Musical Fidelity Tri-Vista SACD Player
Sunfire Classic Tube Preamplifier
Tara Labs RSC Air 1 Interconnects
Monster Sigma Retro Interconnects
Kimber Kable Select KS-3035 Speaker Cables
MIT Z-Cord III Power Cord
Manley Labs Mahi Monoblock Tube Amplifiers
Lexicon MC-12B Preamplifier
Pioneer DV-047A Universal Player
Thule Space 250B DVD Player
MIT AVT2 Speaker Cables
Stealth Speaker Cables
MIT AVT2 Interconnects
Tara Labs RSC Air 3 Interconnects
Sunfire Signature 7 Cinema Amplifier
Dali Evidence Speaker System
06/18/2003 8:20p ET
Brett Rudolph - Reviewer
Sometimes when you do reviews you have to drop everything you're doing to pay complete attention to a particular album. I can tell you that Pete Whitman’s X-tet’s Where’s When? just happens to be one of those albums. In fact, I believe it was a favorite of the recording studio itself. It's easy to hear a certain loving care that comes when those working on the album itself are excited about its content as well.
The album, represents the culmination of an idea from Pete Whitman and Laura Caviani and is something of a cross between a great jazz recording and a sort of “mini big band.” The group. as the name suggests, consists of ten musicians coming together in a single session to record. Although it also represents the first time the group recorded an album together, I would hope, as the crowds continue to grow at their live performances, that many more releases will follow.
The music is something of a puzzle that waits for the listener to put the pieces together, if such a thing is possible. The chords are well defined and exceptionally detailed allowing the listener to not only experience the excitement but hear the synergy between the different instruments and musicians alike. This experience combined with an exceptional creativity of musical works makes even the casual listener want to tap their hands and feet to the upbeat and light-hearted music.
Now, while the music itself is exceptional I would be remiss in any review if I didn’t actually make some comments on the fidelity of the recording itself. This particular recording is available as a hybrid multi-channel SACD by Artegra Records. This means the disc itself contains three separate versions of the same recording. The first is what everyone has been listening to for years, the classic CD version, or red-book layer as it's referred to. The second is the stereo SACD which has the added benefit of increased frequency range and greater overall fidelity. The final version is the multi-channel SACD version which takes the already higher fidelity stereo SACD version and adds the ability to incorporate as many as six independent channels.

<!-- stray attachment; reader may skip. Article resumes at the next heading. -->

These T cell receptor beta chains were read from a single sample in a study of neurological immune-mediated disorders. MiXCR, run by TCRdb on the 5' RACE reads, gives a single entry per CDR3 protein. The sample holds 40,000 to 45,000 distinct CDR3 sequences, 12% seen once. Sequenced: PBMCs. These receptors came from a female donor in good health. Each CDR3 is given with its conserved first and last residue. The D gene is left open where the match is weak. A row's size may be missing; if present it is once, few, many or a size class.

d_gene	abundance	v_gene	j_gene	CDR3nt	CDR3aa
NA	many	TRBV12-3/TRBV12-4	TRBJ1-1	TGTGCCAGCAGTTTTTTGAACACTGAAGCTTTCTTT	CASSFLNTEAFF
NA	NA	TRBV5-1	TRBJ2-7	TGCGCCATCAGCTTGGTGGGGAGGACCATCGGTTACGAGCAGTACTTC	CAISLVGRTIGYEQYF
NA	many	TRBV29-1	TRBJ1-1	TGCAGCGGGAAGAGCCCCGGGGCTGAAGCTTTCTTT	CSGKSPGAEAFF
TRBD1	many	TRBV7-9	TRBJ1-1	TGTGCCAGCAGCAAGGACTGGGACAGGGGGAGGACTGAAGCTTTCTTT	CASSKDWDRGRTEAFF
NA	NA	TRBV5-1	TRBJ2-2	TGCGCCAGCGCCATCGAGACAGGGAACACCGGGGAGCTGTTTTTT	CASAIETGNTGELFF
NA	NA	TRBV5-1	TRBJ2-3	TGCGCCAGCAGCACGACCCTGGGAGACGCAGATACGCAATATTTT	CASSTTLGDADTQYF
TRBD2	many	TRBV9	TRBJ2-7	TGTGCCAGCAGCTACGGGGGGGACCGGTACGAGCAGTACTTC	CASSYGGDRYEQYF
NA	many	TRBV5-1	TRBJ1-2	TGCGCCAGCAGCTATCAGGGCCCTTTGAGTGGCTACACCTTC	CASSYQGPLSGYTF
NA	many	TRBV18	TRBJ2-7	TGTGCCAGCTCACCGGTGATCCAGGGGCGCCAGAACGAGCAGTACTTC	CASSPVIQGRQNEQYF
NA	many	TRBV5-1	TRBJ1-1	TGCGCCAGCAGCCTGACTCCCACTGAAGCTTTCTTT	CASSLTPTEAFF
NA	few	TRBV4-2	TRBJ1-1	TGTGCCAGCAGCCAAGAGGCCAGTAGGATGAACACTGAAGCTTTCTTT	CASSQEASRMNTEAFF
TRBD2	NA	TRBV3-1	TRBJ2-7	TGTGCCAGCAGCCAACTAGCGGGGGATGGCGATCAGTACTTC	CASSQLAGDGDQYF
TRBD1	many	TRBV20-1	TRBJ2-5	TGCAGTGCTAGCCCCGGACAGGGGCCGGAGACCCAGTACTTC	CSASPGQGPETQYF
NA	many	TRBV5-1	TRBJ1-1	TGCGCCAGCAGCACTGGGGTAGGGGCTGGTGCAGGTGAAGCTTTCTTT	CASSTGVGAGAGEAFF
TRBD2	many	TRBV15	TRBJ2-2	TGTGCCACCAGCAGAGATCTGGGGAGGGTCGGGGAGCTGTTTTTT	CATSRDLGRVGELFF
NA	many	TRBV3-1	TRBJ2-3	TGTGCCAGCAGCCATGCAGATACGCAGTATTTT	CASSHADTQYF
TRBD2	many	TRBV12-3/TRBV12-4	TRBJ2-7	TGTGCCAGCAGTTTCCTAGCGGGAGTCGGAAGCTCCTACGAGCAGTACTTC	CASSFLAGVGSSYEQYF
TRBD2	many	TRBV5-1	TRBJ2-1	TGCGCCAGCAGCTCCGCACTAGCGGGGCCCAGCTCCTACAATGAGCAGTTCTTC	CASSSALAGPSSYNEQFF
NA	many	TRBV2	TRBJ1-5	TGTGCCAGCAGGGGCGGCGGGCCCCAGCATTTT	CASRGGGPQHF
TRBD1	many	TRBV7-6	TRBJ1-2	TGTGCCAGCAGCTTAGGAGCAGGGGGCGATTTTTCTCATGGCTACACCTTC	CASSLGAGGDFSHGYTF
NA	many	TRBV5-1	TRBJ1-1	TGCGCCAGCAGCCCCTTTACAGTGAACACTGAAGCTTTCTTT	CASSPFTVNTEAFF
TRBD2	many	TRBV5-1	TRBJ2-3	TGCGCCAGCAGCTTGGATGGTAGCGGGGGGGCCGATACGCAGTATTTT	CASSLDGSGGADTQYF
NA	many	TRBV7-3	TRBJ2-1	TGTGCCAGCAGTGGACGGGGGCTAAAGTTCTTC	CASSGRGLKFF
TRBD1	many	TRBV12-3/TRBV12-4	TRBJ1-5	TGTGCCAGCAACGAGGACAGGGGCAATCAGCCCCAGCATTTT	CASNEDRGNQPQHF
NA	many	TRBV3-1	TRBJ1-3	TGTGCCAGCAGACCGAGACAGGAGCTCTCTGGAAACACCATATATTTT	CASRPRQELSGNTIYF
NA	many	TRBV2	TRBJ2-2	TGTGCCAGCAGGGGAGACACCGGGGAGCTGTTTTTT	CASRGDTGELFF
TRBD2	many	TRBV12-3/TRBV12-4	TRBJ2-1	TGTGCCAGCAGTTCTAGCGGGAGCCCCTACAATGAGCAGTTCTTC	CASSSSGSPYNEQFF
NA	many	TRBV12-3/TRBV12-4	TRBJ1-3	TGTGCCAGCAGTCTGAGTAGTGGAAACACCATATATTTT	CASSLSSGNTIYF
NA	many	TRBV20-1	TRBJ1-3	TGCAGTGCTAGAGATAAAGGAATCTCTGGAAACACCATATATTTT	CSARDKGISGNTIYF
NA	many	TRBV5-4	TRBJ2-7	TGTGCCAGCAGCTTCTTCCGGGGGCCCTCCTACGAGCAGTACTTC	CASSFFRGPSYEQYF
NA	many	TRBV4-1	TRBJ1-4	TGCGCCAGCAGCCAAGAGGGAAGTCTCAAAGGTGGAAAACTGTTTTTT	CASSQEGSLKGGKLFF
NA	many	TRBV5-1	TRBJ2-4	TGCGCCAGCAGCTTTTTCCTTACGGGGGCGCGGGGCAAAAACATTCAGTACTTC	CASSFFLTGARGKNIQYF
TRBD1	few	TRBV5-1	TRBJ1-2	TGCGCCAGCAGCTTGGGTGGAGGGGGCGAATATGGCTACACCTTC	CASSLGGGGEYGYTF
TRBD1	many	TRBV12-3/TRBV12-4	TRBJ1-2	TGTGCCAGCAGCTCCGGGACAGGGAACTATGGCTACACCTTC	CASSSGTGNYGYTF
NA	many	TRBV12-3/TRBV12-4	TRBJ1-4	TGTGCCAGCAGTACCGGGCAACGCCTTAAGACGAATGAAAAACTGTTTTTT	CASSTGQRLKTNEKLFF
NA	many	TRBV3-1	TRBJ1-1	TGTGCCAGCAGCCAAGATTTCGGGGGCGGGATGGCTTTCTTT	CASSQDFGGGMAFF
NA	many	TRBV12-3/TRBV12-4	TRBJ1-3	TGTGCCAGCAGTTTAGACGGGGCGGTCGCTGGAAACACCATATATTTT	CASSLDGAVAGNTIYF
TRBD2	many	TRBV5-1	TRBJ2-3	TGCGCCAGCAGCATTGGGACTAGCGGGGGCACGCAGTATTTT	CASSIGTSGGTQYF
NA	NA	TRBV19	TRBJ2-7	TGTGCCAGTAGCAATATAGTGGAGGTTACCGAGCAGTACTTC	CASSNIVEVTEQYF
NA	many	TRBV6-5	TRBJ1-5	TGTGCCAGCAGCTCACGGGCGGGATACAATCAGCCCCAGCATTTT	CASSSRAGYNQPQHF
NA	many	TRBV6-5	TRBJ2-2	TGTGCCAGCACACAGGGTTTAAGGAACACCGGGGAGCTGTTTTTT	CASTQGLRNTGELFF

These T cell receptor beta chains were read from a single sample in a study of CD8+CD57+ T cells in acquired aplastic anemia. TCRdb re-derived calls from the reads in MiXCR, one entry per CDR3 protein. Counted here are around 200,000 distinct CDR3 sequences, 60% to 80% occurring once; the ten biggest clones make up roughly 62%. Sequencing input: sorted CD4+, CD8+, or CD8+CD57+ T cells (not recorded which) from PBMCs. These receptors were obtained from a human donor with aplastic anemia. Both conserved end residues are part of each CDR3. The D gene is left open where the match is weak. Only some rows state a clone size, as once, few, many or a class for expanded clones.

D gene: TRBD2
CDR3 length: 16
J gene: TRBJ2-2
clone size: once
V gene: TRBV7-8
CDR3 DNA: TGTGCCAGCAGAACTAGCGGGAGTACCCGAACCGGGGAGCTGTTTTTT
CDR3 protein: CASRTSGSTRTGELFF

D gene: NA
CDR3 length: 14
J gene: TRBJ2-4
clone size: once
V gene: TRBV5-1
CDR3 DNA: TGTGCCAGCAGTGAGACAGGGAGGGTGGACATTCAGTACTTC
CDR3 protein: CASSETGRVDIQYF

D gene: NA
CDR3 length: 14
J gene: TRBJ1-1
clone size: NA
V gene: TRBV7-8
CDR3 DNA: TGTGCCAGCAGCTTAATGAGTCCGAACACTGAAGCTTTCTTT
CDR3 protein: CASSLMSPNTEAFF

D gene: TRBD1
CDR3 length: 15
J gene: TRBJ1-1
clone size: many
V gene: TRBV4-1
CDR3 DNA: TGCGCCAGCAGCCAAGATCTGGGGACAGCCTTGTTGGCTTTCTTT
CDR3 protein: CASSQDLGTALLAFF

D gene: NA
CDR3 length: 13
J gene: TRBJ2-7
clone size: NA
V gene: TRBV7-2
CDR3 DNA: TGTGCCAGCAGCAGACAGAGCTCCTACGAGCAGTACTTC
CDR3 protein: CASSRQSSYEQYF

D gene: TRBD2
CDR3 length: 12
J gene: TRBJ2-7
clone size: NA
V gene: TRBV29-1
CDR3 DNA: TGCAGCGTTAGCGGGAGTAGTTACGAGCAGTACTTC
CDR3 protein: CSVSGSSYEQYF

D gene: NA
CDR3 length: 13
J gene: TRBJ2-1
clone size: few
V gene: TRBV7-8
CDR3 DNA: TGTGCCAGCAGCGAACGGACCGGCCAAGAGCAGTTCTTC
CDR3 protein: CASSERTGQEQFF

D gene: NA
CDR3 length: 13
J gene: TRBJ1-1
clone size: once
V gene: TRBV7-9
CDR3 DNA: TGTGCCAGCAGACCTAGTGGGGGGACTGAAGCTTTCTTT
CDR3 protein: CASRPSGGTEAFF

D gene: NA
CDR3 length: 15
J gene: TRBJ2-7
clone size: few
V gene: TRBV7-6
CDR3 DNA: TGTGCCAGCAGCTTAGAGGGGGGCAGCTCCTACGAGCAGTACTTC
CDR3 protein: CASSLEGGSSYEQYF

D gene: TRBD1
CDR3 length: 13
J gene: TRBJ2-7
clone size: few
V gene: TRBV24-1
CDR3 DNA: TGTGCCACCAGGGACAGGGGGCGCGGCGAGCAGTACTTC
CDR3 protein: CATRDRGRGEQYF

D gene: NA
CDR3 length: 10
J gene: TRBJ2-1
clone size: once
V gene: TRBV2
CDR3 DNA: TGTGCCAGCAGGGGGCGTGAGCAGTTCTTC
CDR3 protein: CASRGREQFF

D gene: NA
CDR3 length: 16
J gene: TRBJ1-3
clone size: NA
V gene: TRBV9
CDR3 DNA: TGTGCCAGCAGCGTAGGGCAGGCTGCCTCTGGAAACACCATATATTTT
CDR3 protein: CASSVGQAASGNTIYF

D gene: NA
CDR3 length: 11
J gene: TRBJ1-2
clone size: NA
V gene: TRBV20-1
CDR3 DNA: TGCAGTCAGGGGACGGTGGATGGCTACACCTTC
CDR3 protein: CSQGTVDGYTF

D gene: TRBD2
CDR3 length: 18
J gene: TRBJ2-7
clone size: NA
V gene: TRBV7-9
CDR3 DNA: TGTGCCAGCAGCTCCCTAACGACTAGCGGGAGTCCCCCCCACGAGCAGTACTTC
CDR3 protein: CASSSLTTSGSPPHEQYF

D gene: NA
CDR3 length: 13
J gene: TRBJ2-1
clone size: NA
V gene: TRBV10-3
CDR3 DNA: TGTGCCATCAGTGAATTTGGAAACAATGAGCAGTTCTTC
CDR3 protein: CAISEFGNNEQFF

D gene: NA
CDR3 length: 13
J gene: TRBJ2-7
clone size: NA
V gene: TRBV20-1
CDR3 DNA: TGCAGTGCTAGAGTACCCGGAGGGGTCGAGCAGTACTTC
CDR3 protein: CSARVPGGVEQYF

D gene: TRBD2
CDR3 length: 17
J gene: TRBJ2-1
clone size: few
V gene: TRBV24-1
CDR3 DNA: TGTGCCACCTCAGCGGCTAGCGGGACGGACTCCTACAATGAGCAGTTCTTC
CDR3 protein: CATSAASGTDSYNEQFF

It really isn’t fair to begin any review of a hybrid disc with the SACD versions since in many cases once you experience the added fidelity, an impartial review of the CD version becomes extremely difficult. So, before listening to the SACD versions, I listened to the CD layer and the following are my conclusions.
The CD version of Where’s When?, is a good example of a fairly well done recording. Given that the recording was done in one session according to the liner notes, it is impressive that all the instruments were captured in the amount of detail that they were. Imagine trying to capture 10 separate instruments in one session and then creating a meaningful and great sounding recording with the twelve generated DSD tracks. However, Studio M in St. Paul, Minnesota accomplished just such a feat with John Scherf who was in charge of engineering and who also mixed the album.
Track ten, “Star Eyes” is a great example of this accomplishment. It is easy to hear all the instruments together in the locations they must have occupied in the studio itself. Even more impressive is that there seems to be no occasion where one instrument is overpowering the other. This is fairly commonplace, even on a good recording. The instruments and musicians appear to work together to create a well heeled work that is dynamically stunning without being overdone.
A second example that shows just how well the group and studio worked together is "Epicycle.” Once again the music comes together to form a tapestry of elegant sounds and tonal balance. The capture of the horn’s resonance in its nearly overwhelming grandeur can be a somewhat daunting task, especially on a CD. However, in this case it was accomplished with the grace and poise of the rest of the album.